• Hi Kate, I wasn’t going to, but I went ahead and read the article you linked to. It wasn’t really about Miley Cyrus. It was about the author and her personal experiences.

    Nonetheless, in her wandering through a confused landscape of conflicting emotions about race, gender, and relationships, she does actually come to the very point (well, sort of) I made in my column:

    “Being desirable is a commodity. Capital and capitalism are gendered systems. The very form that money takes — paper and not goods — is rooted in a historical enterprise of controlling the development of an economic sphere where women might amass wealth. As wealth is a means of power in a capitalistic society, controlling this means of acceptable monies was a way of controlling the accumulation, distribution and ownership of capital.”

    So like I said, it is a testament to Miley Cyrus’s genius that she managed to offend feminists who usually decry “slut shaming”, Conservatives, who believe women should not act sexual in public at all, and some African Americans, who see racism in her every dance move. It is exactly in this way that she has gotten more attention and heated discussion than money can buy. This is how she is creating her own identity, apart from the wholly owned Hannah Montana identity.

    Isn’t it a good thing that a young woman is asserting who she is and coming into her own?

  • I’m afraid Laura is pointing to something that not ignorable in this context, Chris. The racism is exactly a part of the “dirtiness” of the dance. There is a great commentary here that is totally worth reading, before you argue otherwise:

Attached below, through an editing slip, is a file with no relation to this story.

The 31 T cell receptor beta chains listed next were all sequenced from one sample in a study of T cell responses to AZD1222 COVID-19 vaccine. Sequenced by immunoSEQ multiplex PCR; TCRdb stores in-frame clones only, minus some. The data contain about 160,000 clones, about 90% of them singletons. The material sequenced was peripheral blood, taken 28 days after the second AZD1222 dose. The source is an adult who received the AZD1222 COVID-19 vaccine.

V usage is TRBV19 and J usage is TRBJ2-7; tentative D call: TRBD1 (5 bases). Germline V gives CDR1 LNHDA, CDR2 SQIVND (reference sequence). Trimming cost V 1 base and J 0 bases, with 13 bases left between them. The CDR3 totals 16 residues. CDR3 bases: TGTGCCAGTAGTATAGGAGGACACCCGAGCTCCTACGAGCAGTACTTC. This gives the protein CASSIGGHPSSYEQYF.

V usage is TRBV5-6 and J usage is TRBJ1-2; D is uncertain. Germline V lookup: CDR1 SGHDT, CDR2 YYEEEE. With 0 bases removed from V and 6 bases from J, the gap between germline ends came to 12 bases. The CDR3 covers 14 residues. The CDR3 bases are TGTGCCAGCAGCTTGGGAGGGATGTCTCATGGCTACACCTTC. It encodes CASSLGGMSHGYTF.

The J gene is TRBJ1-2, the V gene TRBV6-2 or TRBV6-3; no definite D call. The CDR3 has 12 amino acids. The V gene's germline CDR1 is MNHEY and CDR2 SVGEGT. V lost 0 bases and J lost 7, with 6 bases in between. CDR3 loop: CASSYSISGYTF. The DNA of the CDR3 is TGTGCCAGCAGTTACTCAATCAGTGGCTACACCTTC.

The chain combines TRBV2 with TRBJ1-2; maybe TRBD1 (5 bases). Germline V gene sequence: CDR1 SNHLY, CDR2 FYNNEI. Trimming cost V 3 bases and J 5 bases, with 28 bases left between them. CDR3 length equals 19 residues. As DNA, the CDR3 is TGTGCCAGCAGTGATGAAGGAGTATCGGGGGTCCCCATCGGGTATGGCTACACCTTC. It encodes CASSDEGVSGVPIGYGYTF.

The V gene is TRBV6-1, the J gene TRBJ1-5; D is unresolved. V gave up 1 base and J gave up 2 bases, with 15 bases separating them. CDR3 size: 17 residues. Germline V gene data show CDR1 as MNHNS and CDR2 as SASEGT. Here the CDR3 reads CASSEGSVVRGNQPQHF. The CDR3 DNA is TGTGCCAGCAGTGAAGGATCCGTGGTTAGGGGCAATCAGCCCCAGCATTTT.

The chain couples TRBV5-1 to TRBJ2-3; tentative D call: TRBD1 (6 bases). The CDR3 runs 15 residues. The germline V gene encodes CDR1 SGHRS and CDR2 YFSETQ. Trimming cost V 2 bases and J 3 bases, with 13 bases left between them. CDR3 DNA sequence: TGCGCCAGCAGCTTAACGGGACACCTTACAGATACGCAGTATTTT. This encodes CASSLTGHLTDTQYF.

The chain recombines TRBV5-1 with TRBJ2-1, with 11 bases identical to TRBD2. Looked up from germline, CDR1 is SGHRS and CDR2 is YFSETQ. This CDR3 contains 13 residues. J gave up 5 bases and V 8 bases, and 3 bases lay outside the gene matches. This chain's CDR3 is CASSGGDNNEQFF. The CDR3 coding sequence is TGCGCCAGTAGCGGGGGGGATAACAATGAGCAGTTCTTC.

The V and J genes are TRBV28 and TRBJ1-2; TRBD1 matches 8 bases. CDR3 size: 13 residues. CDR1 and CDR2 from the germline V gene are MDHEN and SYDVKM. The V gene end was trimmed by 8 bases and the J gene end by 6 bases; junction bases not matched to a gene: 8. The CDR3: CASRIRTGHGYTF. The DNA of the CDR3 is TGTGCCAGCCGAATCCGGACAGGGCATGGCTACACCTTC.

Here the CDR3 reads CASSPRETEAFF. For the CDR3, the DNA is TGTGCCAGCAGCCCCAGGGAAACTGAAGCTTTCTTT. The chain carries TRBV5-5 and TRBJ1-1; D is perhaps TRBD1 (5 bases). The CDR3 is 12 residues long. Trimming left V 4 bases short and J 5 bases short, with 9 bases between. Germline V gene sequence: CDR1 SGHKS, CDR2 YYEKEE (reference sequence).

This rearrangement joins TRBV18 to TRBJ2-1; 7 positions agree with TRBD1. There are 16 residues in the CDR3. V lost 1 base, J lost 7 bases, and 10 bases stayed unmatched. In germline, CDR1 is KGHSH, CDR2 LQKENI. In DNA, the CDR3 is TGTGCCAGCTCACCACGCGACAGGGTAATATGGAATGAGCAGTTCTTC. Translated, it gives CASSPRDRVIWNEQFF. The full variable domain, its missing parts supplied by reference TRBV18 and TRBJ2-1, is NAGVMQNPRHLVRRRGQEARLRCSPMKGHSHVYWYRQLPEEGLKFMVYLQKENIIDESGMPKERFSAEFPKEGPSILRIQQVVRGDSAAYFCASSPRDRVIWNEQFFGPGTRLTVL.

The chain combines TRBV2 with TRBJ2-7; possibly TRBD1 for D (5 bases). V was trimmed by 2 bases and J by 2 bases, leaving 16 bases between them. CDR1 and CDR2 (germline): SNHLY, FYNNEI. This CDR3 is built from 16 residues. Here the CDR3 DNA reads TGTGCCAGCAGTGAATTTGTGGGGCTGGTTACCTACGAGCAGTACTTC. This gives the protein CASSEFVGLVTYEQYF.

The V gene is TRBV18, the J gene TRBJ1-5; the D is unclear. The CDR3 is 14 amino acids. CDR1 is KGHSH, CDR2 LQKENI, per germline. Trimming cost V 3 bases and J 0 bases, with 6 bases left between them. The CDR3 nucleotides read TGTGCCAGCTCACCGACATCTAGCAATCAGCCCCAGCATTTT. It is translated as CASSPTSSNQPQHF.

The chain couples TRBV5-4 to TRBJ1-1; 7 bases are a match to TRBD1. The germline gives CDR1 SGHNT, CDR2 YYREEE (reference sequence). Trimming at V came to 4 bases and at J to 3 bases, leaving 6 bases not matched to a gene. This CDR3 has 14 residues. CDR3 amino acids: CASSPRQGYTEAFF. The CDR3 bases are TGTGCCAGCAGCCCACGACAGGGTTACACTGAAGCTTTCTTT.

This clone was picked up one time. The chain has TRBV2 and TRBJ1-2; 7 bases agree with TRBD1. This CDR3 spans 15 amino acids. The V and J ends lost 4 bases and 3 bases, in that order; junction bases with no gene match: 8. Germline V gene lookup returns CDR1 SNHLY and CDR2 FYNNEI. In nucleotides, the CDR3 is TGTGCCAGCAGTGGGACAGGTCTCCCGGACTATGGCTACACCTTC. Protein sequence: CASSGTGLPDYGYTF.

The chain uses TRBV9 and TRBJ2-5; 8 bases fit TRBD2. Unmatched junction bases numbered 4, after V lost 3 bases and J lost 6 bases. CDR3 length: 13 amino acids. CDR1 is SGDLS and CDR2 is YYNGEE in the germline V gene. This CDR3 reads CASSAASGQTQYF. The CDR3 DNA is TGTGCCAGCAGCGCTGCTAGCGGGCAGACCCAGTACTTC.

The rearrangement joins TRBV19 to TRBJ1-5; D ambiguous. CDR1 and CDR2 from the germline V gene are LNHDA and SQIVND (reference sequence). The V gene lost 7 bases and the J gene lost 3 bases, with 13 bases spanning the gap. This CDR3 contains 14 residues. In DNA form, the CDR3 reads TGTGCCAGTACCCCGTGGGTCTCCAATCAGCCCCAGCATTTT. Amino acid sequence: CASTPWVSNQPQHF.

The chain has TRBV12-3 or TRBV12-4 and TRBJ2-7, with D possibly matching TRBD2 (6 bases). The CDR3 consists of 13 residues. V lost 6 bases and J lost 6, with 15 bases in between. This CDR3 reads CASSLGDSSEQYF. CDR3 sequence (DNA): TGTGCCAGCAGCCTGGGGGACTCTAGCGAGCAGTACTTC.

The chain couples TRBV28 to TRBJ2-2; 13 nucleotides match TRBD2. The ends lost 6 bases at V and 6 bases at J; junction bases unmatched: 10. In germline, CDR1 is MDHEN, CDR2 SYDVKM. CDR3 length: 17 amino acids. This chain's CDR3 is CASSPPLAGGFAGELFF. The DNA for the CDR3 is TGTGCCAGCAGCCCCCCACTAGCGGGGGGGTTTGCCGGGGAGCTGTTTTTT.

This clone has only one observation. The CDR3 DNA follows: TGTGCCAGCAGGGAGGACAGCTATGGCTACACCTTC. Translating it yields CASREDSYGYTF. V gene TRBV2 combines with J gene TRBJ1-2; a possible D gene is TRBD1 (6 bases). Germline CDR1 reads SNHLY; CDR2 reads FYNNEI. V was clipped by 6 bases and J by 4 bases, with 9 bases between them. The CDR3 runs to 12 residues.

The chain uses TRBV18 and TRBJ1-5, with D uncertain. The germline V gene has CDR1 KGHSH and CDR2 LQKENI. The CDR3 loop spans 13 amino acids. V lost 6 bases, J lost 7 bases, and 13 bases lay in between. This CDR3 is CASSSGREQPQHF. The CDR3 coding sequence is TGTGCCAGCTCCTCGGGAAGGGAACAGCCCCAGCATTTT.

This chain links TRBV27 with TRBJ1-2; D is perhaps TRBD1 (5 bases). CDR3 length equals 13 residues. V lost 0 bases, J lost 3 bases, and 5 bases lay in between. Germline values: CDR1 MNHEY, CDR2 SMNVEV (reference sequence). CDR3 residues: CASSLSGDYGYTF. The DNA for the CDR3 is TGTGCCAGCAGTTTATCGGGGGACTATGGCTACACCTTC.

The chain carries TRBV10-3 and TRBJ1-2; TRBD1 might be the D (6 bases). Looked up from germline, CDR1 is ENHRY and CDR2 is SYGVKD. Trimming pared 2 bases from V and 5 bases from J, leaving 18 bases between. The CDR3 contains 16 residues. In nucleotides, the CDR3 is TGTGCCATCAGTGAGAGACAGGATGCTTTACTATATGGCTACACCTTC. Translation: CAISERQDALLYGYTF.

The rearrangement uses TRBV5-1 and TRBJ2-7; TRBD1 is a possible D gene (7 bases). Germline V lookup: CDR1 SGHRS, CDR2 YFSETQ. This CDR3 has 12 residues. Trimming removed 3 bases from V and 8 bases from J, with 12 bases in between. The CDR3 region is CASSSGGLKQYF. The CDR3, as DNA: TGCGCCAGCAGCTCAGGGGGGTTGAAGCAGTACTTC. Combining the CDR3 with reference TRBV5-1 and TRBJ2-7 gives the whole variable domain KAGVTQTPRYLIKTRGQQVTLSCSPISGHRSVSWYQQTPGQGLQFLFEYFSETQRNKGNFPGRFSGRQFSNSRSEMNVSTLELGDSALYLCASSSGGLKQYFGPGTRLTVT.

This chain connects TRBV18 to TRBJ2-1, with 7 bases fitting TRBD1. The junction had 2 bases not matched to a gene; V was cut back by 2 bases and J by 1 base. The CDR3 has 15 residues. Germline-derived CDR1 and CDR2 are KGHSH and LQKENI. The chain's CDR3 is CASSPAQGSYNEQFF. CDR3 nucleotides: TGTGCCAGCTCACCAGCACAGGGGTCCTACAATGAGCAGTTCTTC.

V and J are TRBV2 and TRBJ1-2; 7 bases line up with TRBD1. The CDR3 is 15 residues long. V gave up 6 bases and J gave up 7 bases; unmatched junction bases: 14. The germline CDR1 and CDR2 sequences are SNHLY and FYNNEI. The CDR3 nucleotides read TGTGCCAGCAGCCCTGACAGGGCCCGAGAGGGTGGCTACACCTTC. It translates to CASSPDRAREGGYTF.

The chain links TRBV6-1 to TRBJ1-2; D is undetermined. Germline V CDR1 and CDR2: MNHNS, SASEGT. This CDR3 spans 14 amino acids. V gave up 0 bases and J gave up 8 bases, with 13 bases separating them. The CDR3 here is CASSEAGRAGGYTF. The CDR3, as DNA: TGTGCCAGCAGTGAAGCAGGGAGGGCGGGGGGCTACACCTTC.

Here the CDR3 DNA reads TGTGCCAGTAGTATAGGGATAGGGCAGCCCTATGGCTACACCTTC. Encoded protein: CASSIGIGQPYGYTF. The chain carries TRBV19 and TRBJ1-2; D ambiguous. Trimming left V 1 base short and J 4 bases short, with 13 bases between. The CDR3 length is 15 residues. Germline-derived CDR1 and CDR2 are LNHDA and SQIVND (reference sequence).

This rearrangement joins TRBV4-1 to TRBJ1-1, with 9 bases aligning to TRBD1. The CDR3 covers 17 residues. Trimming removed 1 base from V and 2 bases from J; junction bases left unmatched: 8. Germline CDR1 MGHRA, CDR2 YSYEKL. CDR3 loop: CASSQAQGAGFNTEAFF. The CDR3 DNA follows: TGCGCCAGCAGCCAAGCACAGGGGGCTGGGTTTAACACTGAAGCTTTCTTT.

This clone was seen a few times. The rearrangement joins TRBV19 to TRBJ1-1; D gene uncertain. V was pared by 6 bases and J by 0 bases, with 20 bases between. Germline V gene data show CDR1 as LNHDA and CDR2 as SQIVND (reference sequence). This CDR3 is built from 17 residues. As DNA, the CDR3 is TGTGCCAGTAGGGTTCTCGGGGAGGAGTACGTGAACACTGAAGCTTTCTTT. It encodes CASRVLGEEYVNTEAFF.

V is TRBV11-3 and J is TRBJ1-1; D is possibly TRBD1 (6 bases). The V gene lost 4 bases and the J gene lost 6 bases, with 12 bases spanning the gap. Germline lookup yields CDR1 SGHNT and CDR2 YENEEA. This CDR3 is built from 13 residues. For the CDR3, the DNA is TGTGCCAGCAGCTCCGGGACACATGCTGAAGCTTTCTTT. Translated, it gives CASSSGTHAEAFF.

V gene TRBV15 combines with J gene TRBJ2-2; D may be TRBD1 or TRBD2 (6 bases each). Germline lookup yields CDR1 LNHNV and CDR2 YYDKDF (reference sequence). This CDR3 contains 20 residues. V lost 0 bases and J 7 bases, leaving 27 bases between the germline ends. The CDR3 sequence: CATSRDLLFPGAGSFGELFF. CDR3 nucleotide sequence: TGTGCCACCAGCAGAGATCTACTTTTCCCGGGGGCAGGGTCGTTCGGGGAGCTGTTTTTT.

• Well, feel free to say what you feel was racist here in the comments section.
    Because if I begin to deconstruct Miley Cyrus as racist, we would first need to examine the brand image built by Disney. Then we would need to examine the entire music industry, which is racist – in too many ways to count. Instead, I chose to examine another topic: Sexism. Sexism is often expressed through caricature, just like racism is, and I believe I addressed that. In case you are interested in the African origins of Twerking, this is a good article:

  • Rally guys? Way to not mention the utter racism of the entire act.

  • I’d like to note that Billy Ray wishes he had a foam finger:

    Also, the fact that Alan Thicke was involved raised Growing Pains within me. Reminded me of casting & promotion of Spring Breakers:

  • Well said, Chris. She’s not a product; she’s a person. But if they want her to behave like a product, nothing wrong with her taking the reins and setting the message herself. The smart thing for Disney to do would be to spin her new character off to subsidiary, to continue to bring in big money as a sex symbol for the next 10-15 years. After that, she can retire and be whomever she wants to be. So far, I don’t see an out-of-control former teen star. I see a coming-of-age tale that will continue to produce revenues for everyone involved, and keep the masses permanently gratified, yet unsatiated.